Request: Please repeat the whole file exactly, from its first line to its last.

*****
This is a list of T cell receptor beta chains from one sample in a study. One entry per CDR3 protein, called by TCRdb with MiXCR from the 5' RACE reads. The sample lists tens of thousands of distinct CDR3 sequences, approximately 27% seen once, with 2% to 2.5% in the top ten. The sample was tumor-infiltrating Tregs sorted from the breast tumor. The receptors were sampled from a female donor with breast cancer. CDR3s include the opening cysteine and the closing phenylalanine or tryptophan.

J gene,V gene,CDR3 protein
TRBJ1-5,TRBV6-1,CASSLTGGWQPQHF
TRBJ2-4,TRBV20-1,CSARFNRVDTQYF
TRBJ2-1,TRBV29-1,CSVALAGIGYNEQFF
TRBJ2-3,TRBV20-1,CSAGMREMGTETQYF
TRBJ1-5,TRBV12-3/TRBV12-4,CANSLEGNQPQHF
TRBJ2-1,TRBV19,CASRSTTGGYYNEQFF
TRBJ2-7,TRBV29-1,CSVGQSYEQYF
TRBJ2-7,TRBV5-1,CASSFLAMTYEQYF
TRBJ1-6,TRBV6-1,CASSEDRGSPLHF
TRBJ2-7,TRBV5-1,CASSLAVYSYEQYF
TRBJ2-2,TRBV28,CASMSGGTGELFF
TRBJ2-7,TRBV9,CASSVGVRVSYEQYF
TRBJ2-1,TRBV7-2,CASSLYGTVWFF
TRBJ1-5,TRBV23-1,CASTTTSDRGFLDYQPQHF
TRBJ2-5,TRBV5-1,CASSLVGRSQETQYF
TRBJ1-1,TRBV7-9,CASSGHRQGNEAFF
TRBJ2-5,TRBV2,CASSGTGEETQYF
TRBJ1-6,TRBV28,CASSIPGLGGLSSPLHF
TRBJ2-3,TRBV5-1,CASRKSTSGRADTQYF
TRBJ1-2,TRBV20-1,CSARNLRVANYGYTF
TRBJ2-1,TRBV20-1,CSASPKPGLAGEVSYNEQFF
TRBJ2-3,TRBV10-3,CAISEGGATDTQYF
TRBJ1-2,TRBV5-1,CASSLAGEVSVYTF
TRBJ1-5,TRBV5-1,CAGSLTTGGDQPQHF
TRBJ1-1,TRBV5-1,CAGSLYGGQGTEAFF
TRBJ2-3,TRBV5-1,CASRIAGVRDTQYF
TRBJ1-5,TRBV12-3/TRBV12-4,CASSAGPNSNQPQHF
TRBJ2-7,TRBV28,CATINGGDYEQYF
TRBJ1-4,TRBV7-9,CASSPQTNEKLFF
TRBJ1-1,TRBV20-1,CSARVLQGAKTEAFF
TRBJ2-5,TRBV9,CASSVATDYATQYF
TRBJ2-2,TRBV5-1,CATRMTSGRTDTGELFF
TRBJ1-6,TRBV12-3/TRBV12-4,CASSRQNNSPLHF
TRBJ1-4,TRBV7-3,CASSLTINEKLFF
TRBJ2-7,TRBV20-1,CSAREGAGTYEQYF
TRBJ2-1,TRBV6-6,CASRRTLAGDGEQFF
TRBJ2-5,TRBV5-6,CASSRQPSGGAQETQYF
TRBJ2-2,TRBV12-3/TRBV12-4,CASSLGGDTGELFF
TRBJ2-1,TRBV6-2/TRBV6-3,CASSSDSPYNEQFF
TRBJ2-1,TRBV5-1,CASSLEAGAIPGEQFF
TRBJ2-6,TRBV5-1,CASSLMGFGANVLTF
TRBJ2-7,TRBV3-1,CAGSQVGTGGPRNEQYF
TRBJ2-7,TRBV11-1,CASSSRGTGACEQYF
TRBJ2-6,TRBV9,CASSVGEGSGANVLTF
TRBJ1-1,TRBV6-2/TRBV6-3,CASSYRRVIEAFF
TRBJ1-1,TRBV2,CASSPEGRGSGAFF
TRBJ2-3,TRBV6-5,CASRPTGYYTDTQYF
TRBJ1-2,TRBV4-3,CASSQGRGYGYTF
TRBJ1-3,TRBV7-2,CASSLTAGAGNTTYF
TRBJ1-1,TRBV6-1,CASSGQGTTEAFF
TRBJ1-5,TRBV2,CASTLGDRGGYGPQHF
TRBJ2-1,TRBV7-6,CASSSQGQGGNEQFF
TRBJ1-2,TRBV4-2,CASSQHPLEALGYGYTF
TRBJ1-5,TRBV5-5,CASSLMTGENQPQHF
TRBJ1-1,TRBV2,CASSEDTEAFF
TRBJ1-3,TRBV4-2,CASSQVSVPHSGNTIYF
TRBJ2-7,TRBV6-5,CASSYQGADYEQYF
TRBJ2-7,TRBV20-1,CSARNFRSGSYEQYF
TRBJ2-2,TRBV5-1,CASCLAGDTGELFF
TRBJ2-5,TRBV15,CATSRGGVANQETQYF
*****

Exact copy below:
This is a list of T cell receptor beta chains from one sample in a study. One entry per CDR3 protein, called by TCRdb with MiXCR from the 5' RACE reads. The sample lists tens of thousands of distinct CDR3 sequences, approximately 27% seen once, with 2% to 2.5% in the top ten. The sample was tumor-infiltrating Tregs sorted from the breast tumor. The receptors were sampled from a female donor with breast cancer. CDR3s include the opening cysteine and the closing phenylalanine or tryptophan.

J gene,V gene,CDR3 protein
TRBJ1-5,TRBV6-1,CASSLTGGWQPQHF
TRBJ2-4,TRBV20-1,CSARFNRVDTQYF
TRBJ2-1,TRBV29-1,CSVALAGIGYNEQFF
TRBJ2-3,TRBV20-1,CSAGMREMGTETQYF
TRBJ1-5,TRBV12-3/TRBV12-4,CANSLEGNQPQHF
TRBJ2-1,TRBV19,CASRSTTGGYYNEQFF
TRBJ2-7,TRBV29-1,CSVGQSYEQYF
TRBJ2-7,TRBV5-1,CASSFLAMTYEQYF
TRBJ1-6,TRBV6-1,CASSEDRGSPLHF
TRBJ2-7,TRBV5-1,CASSLAVYSYEQYF
TRBJ2-2,TRBV28,CASMSGGTGELFF
TRBJ2-7,TRBV9,CASSVGVRVSYEQYF
TRBJ2-1,TRBV7-2,CASSLYGTVWFF
TRBJ1-5,TRBV23-1,CASTTTSDRGFLDYQPQHF
TRBJ2-5,TRBV5-1,CASSLVGRSQETQYF
TRBJ1-1,TRBV7-9,CASSGHRQGNEAFF
TRBJ2-5,TRBV2,CASSGTGEETQYF
TRBJ1-6,TRBV28,CASSIPGLGGLSSPLHF
TRBJ2-3,TRBV5-1,CASRKSTSGRADTQYF
TRBJ1-2,TRBV20-1,CSARNLRVANYGYTF
TRBJ2-1,TRBV20-1,CSASPKPGLAGEVSYNEQFF
TRBJ2-3,TRBV10-3,CAISEGGATDTQYF
TRBJ1-2,TRBV5-1,CASSLAGEVSVYTF
TRBJ1-5,TRBV5-1,CAGSLTTGGDQPQHF
TRBJ1-1,TRBV5-1,CAGSLYGGQGTEAFF
TRBJ2-3,TRBV5-1,CASRIAGVRDTQYF
TRBJ1-5,TRBV12-3/TRBV12-4,CASSAGPNSNQPQHF
TRBJ2-7,TRBV28,CATINGGDYEQYF
TRBJ1-4,TRBV7-9,CASSPQTNEKLFF
TRBJ1-1,TRBV20-1,CSARVLQGAKTEAFF
TRBJ2-5,TRBV9,CASSVATDYATQYF
TRBJ2-2,TRBV5-1,CATRMTSGRTDTGELFF
TRBJ1-6,TRBV12-3/TRBV12-4,CASSRQNNSPLHF
TRBJ1-4,TRBV7-3,CASSLTINEKLFF
TRBJ2-7,TRBV20-1,CSAREGAGTYEQYF
TRBJ2-1,TRBV6-6,CASRRTLAGDGEQFF
TRBJ2-5,TRBV5-6,CASSRQPSGGAQETQYF
TRBJ2-2,TRBV12-3/TRBV12-4,CASSLGGDTGELFF
TRBJ2-1,TRBV6-2/TRBV6-3,CASSSDSPYNEQFF
TRBJ2-1,TRBV5-1,CASSLEAGAIPGEQFF
TRBJ2-6,TRBV5-1,CASSLMGFGANVLTF
TRBJ2-7,TRBV3-1,CAGSQVGTGGPRNEQYF
TRBJ2-7,TRBV11-1,CASSSRGTGACEQYF
TRBJ2-6,TRBV9,CASSVGEGSGANVLTF
TRBJ1-1,TRBV6-2/TRBV6-3,CASSYRRVIEAFF
TRBJ1-1,TRBV2,CASSPEGRGSGAFF
TRBJ2-3,TRBV6-5,CASRPTGYYTDTQYF
TRBJ1-2,TRBV4-3,CASSQGRGYGYTF
TRBJ1-3,TRBV7-2,CASSLTAGAGNTTYF
TRBJ1-1,TRBV6-1,CASSGQGTTEAFF
TRBJ1-5,TRBV2,CASTLGDRGGYGPQHF
TRBJ2-1,TRBV7-6,CASSSQGQGGNEQFF
TRBJ1-2,TRBV4-2,CASSQHPLEALGYGYTF
TRBJ1-5,TRBV5-5,CASSLMTGENQPQHF
TRBJ1-1,TRBV2,CASSEDTEAFF
TRBJ1-3,TRBV4-2,CASSQVSVPHSGNTIYF
TRBJ2-7,TRBV6-5,CASSYQGADYEQYF
TRBJ2-7,TRBV20-1,CSARNFRSGSYEQYF
TRBJ2-2,TRBV5-1,CASCLAGDTGELFF
TRBJ2-5,TRBV15,CATSRGGVANQETQYF